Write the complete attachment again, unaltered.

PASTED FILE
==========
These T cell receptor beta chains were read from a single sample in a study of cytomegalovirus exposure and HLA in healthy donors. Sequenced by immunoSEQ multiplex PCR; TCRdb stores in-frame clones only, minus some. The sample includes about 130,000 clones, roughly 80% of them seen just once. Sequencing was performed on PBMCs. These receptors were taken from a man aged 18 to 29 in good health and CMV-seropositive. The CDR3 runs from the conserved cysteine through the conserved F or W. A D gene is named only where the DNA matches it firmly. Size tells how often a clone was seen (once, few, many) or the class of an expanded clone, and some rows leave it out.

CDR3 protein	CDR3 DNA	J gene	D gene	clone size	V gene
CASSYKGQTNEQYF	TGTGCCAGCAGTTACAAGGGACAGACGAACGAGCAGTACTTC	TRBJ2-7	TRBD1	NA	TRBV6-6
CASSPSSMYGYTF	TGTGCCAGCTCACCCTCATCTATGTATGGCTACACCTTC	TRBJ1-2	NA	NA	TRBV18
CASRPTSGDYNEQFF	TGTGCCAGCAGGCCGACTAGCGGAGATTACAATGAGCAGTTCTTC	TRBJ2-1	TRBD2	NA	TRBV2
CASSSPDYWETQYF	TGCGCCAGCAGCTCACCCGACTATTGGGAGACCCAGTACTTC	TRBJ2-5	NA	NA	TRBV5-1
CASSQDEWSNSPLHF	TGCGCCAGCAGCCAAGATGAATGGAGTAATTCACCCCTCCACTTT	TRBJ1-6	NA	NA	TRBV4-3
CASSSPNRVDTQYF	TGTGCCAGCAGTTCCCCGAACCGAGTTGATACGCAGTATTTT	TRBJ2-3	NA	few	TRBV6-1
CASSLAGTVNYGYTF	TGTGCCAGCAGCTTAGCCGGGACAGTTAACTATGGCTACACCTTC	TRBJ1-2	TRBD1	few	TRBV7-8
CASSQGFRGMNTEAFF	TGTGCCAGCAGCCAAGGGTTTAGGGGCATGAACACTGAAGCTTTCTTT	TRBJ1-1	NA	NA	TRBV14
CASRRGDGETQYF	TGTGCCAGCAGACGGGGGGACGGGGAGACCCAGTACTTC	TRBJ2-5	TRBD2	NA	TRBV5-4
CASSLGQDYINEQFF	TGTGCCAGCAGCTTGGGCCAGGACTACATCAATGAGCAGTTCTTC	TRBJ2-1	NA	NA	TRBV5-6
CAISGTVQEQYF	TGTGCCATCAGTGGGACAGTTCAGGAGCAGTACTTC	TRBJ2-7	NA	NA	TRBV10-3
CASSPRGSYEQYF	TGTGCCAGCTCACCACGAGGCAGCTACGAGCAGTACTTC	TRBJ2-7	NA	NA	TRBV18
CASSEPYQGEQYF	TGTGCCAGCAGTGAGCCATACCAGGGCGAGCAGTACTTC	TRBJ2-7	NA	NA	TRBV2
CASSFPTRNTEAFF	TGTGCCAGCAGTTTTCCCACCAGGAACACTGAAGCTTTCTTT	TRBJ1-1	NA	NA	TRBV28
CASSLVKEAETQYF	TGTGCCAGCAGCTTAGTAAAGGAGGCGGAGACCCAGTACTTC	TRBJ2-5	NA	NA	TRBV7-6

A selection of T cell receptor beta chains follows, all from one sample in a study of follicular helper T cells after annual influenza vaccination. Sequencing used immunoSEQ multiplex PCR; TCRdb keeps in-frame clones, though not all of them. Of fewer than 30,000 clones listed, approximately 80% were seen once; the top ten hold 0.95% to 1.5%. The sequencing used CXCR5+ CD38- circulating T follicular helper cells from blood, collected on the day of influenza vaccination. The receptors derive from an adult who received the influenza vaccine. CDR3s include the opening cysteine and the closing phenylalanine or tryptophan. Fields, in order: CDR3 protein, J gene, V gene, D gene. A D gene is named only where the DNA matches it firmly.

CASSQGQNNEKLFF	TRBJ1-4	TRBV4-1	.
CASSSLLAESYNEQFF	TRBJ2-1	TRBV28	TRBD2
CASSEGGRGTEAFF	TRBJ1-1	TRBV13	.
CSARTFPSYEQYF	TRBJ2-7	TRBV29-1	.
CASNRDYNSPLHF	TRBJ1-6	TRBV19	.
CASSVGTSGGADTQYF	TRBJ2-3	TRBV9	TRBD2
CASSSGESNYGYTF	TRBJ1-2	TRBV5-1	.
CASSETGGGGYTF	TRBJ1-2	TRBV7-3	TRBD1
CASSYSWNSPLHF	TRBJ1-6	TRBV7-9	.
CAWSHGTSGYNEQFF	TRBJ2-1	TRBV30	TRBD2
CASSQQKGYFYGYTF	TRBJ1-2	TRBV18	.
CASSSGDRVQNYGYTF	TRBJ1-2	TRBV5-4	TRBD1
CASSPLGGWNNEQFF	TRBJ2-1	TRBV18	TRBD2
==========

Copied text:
These T cell receptor beta chains were read from a single sample in a study of cytomegalovirus exposure and HLA in healthy donors. Sequenced by immunoSEQ multiplex PCR; TCRdb stores in-frame clones only, minus some. The sample includes about 130,000 clones, roughly 80% of them seen just once. Sequencing was performed on PBMCs. These receptors were taken from a man aged 18 to 29 in good health and CMV-seropositive. The CDR3 runs from the conserved cysteine through the conserved F or W. A D gene is named only where the DNA matches it firmly. Size tells how often a clone was seen (once, few, many) or the class of an expanded clone, and some rows leave it out.

CDR3 protein	CDR3 DNA	J gene	D gene	clone size	V gene
CASSYKGQTNEQYF	TGTGCCAGCAGTTACAAGGGACAGACGAACGAGCAGTACTTC	TRBJ2-7	TRBD1	NA	TRBV6-6
CASSPSSMYGYTF	TGTGCCAGCTCACCCTCATCTATGTATGGCTACACCTTC	TRBJ1-2	NA	NA	TRBV18
CASRPTSGDYNEQFF	TGTGCCAGCAGGCCGACTAGCGGAGATTACAATGAGCAGTTCTTC	TRBJ2-1	TRBD2	NA	TRBV2
CASSSPDYWETQYF	TGCGCCAGCAGCTCACCCGACTATTGGGAGACCCAGTACTTC	TRBJ2-5	NA	NA	TRBV5-1
CASSQDEWSNSPLHF	TGCGCCAGCAGCCAAGATGAATGGAGTAATTCACCCCTCCACTTT	TRBJ1-6	NA	NA	TRBV4-3
CASSSPNRVDTQYF	TGTGCCAGCAGTTCCCCGAACCGAGTTGATACGCAGTATTTT	TRBJ2-3	NA	few	TRBV6-1
CASSLAGTVNYGYTF	TGTGCCAGCAGCTTAGCCGGGACAGTTAACTATGGCTACACCTTC	TRBJ1-2	TRBD1	few	TRBV7-8
CASSQGFRGMNTEAFF	TGTGCCAGCAGCCAAGGGTTTAGGGGCATGAACACTGAAGCTTTCTTT	TRBJ1-1	NA	NA	TRBV14
CASRRGDGETQYF	TGTGCCAGCAGACGGGGGGACGGGGAGACCCAGTACTTC	TRBJ2-5	TRBD2	NA	TRBV5-4
CASSLGQDYINEQFF	TGTGCCAGCAGCTTGGGCCAGGACTACATCAATGAGCAGTTCTTC	TRBJ2-1	NA	NA	TRBV5-6
CAISGTVQEQYF	TGTGCCATCAGTGGGACAGTTCAGGAGCAGTACTTC	TRBJ2-7	NA	NA	TRBV10-3
CASSPRGSYEQYF	TGTGCCAGCTCACCACGAGGCAGCTACGAGCAGTACTTC	TRBJ2-7	NA	NA	TRBV18
CASSEPYQGEQYF	TGTGCCAGCAGTGAGCCATACCAGGGCGAGCAGTACTTC	TRBJ2-7	NA	NA	TRBV2
CASSFPTRNTEAFF	TGTGCCAGCAGTTTTCCCACCAGGAACACTGAAGCTTTCTTT	TRBJ1-1	NA	NA	TRBV28
CASSLVKEAETQYF	TGTGCCAGCAGCTTAGTAAAGGAGGCGGAGACCCAGTACTTC	TRBJ2-5	NA	NA	TRBV7-6

A selection of T cell receptor beta chains follows, all from one sample in a study of follicular helper T cells after annual influenza vaccination. Sequencing used immunoSEQ multiplex PCR; TCRdb keeps in-frame clones, though not all of them. Of fewer than 30,000 clones listed, approximately 80% were seen once; the top ten hold 0.95% to 1.5%. The sequencing used CXCR5+ CD38- circulating T follicular helper cells from blood, collected on the day of influenza vaccination. The receptors derive from an adult who received the influenza vaccine. CDR3s include the opening cysteine and the closing phenylalanine or tryptophan. Fields, in order: CDR3 protein, J gene, V gene, D gene. A D gene is named only where the DNA matches it firmly.

CASSQGQNNEKLFF	TRBJ1-4	TRBV4-1	.
CASSSLLAESYNEQFF	TRBJ2-1	TRBV28	TRBD2
CASSEGGRGTEAFF	TRBJ1-1	TRBV13	.
CSARTFPSYEQYF	TRBJ2-7	TRBV29-1	.
CASNRDYNSPLHF	TRBJ1-6	TRBV19	.
CASSVGTSGGADTQYF	TRBJ2-3	TRBV9	TRBD2
CASSSGESNYGYTF	TRBJ1-2	TRBV5-1	.
CASSETGGGGYTF	TRBJ1-2	TRBV7-3	TRBD1
CASSYSWNSPLHF	TRBJ1-6	TRBV7-9	.
CAWSHGTSGYNEQFF	TRBJ2-1	TRBV30	TRBD2
CASSQQKGYFYGYTF	TRBJ1-2	TRBV18	.
CASSSGDRVQNYGYTF	TRBJ1-2	TRBV5-4	TRBD1
CASSPLGGWNNEQFF	TRBJ2-1	TRBV18	TRBD2